Saturday, June 09, 2007

Keith Heidtman laid to rest

NORWICH -- When the crowd at St. Joseph Cemetery dispersed Friday, family and fellow Army unit members gathered around the coffin of Army 1st Lt. Keith Heidtman for a final goodbye.

Family members of the fallen soldier placed their hands on the casket and Heidtman's mother, Maureen Robidoux, still in tears, bent to kiss it.

It was an intimate moment marking the end of a service that drew hundreds of sign- and flag-bearing supporters to Norwich.

Heidtman was killed May 28, Memorial Day, when his reconnaissance helicopter was shot down over northern Iraq. Lt. Col. John Whitford said Heidtman and his co-pilot were "at the tip of the spear," flying missions to gather information ahead of their unit.

"In his 24 years, Keith accomplished more, gave more, made a greater impact on the world, than most do in many decades of life," said Army Chaplain Kevin P. Cavanaugh during a funeral Mass at the Cathedral of St. Patrick.

Known locally as a star athlete from Norwich Free Academy who went on to graduate with distinguished military honors from the University of Connecticut, Heidtman had quickly earned respect as an Army aviator after earning his wings from the U.S. Army Warfighting Center at Fort Rucker, Ala.

He was sent to Iraq in December with the 2nd Squadron, 6th Cavalry regiment at Schofield Barracks in Hawaii. Heidtman's commander, Lt. Col. Jim Barker, said "people were talking about how squared away 1st Lt. Heidtman was, both on the staff and in the cockpit.

"Keith was one of the most outstanding young pilots I have ever known," Barker said. "Without a doubt, he was destined to become one of our future great leaders in the aviation branch."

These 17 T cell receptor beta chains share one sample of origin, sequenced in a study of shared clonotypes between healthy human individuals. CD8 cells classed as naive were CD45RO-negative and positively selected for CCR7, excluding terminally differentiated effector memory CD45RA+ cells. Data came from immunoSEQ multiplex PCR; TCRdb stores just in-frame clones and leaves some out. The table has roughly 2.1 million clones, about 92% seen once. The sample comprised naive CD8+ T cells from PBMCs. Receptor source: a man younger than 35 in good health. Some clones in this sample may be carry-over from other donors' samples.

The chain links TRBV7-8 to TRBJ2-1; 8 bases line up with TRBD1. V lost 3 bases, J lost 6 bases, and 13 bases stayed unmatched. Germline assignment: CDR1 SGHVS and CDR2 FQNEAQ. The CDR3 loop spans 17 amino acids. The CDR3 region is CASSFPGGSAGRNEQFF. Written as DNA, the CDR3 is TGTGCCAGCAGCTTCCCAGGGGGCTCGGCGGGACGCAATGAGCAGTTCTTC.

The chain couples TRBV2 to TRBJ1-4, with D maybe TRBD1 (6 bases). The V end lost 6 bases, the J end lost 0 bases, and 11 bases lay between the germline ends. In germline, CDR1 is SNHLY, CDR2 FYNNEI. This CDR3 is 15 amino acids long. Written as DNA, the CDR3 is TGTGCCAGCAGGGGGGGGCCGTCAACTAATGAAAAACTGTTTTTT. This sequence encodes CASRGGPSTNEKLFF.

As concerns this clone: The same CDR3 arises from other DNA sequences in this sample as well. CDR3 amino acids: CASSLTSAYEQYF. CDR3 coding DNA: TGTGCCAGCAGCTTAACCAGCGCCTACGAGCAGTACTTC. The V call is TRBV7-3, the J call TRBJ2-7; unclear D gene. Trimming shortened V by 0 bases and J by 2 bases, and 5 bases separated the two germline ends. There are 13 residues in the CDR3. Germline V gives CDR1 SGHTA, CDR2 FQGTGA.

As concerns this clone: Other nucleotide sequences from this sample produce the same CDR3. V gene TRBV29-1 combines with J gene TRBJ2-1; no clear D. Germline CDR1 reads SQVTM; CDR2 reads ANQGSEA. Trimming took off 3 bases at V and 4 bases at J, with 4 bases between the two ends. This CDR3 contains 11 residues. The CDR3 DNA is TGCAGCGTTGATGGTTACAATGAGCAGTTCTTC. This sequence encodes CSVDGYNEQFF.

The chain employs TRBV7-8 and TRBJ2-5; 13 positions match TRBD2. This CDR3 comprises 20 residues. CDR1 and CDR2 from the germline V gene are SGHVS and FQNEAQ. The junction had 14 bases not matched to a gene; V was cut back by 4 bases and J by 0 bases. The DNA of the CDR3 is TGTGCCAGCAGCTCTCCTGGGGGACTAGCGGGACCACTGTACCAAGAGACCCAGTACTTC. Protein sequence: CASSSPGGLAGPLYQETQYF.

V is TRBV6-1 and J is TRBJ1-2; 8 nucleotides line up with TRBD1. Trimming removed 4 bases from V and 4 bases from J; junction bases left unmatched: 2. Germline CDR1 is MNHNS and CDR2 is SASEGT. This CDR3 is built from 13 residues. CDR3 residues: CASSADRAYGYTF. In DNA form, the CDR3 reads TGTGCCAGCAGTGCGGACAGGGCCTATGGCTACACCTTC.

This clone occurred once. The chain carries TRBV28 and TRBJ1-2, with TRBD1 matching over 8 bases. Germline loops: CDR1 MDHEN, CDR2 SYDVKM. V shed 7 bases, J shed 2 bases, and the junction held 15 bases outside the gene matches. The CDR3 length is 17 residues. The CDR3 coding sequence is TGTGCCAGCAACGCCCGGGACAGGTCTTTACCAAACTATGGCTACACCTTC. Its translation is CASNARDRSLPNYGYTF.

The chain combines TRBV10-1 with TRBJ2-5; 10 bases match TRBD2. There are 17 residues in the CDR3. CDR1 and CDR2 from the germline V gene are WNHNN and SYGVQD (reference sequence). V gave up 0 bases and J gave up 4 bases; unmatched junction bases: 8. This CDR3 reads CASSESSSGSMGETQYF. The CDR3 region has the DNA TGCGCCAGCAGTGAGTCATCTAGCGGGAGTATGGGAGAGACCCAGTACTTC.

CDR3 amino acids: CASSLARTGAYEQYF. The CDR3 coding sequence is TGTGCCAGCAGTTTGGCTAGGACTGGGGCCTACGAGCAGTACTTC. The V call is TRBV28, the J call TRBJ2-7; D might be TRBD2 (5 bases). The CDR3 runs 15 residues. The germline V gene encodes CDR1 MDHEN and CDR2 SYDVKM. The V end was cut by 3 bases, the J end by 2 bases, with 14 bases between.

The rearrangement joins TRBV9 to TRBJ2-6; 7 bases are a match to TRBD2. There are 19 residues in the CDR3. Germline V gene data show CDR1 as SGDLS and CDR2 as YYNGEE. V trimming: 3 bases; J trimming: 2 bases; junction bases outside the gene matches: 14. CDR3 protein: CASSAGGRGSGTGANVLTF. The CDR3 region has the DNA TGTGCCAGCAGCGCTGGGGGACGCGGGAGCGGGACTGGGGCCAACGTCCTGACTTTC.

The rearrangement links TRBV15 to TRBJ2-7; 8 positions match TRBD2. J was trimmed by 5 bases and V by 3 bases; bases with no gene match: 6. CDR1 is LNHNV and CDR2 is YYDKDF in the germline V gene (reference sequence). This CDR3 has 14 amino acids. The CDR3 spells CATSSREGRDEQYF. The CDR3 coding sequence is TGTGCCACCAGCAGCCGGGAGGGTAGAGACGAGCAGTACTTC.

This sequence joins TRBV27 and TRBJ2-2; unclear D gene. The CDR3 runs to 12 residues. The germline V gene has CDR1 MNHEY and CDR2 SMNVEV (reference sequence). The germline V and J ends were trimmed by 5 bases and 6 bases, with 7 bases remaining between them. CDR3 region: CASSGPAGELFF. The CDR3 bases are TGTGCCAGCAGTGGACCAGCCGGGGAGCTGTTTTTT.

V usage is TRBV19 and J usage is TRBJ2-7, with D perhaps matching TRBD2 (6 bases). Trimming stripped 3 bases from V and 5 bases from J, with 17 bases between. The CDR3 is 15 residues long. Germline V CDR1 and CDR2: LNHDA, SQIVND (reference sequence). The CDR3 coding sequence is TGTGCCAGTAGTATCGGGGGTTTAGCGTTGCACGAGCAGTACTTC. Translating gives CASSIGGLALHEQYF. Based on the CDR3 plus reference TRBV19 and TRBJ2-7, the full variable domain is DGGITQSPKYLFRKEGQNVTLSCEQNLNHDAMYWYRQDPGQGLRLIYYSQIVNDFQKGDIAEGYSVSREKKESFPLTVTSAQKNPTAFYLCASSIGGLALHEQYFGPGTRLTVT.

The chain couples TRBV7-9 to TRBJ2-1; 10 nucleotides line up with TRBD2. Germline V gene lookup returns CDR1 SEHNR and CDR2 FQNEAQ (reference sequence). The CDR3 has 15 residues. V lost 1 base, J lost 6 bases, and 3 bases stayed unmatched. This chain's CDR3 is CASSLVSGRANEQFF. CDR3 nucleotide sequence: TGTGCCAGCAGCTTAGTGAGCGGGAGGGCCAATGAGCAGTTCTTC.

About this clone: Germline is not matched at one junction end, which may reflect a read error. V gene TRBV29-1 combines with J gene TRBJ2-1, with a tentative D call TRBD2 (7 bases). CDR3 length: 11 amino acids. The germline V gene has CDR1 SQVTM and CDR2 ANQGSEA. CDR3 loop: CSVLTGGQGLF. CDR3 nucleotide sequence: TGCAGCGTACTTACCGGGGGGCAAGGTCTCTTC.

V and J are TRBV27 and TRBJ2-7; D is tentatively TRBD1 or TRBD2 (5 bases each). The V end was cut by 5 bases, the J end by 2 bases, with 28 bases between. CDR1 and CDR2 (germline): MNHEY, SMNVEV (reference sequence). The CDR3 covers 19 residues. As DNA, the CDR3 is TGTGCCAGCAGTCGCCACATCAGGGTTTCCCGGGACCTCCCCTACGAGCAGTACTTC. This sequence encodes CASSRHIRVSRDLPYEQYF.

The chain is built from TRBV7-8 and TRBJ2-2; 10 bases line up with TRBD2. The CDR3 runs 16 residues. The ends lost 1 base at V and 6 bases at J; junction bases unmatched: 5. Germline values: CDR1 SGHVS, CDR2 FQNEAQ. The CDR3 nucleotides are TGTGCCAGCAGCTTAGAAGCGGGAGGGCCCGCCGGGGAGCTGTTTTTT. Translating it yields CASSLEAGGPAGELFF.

Heidtman was buried Friday with full military honors, posthumously honored with a Bronze Star and Purple Heart, presented to his parents.

Soldiers fired a volley of shots and a solemn rendition of taps echoed from a far corner of St. Joseph Cemetery in Taftville. The service was punctuated by a flyover by two Black Hawk helicopters. "Amazing Grace" on the bagpipes ended the ceremony.

No protests
Under the shade of a cherry tree at the cemetery, Linda LeBlanc of Norwich wiped away tears as the procession arrived at the gravesite. Her godson has served two tours in Iraq and she said she is scared for all those serving in the Middle East.

"I don't know them, but I love them," LeBlanc said.

Similar sentiments came from the hundreds of people with flags or signs of support who had lined the streets of Broadway outside the Cathedral of St. Patrick. The funeral procession to the church was led by Norwich police and hundreds of motorcyclists from the Patriot Guard Riders and other veterans groups.

A mix of supporters came out in numbers in the event a Kansas hate group made good on threats to demonstrate at the church. State lawmakers even passed a law setting guidelines for any protests at funerals.

But police said they saw no sign of any protesters. The crowd remained patriotic, at one point breaking into song, chanting Lee Greenwood's, "God Bless the USA," from the steps of the church.

Across the street, nearby residents Pat and John Lucente, with granddaughter, Miah, waving a flag, looked on.

"This was a hometown boy who has given his life," Pat Lucente said. "It's something that really doesn't hit home until something like this happens. This could have been my son. Hopefully his spirit is among us, so he will realize his life was not given in vain."

As a testament to the lives he touched, hundreds came out to honor Heidtman at Thursday night's wake, where Whitford said peopled were still lined up outside Norwich Free Academy after normally scheduled calling hours.

Heidtman also is remembered for putting smiles on the faces of the children at the Hole in the Wall Gang Camp in Ashford, a camp for terminally ill children.

First Lt. Ryan Flaherty, who served in the Connecticut National Guard with Heidtman, wrote in a memorial, "I will forever remember his strength, his courage and his quiet sense of humor. Keith Heidtman was the kind of man I'd serve with in any capacity. I am a better person for having known and served with him."

From the Norwich Bulletin

Related Link:
Keith N. Heidtman dies 'wounds suffered when his OH-58D Kiowa helicopter crashed after receiving heavy enemy fire during combat operations'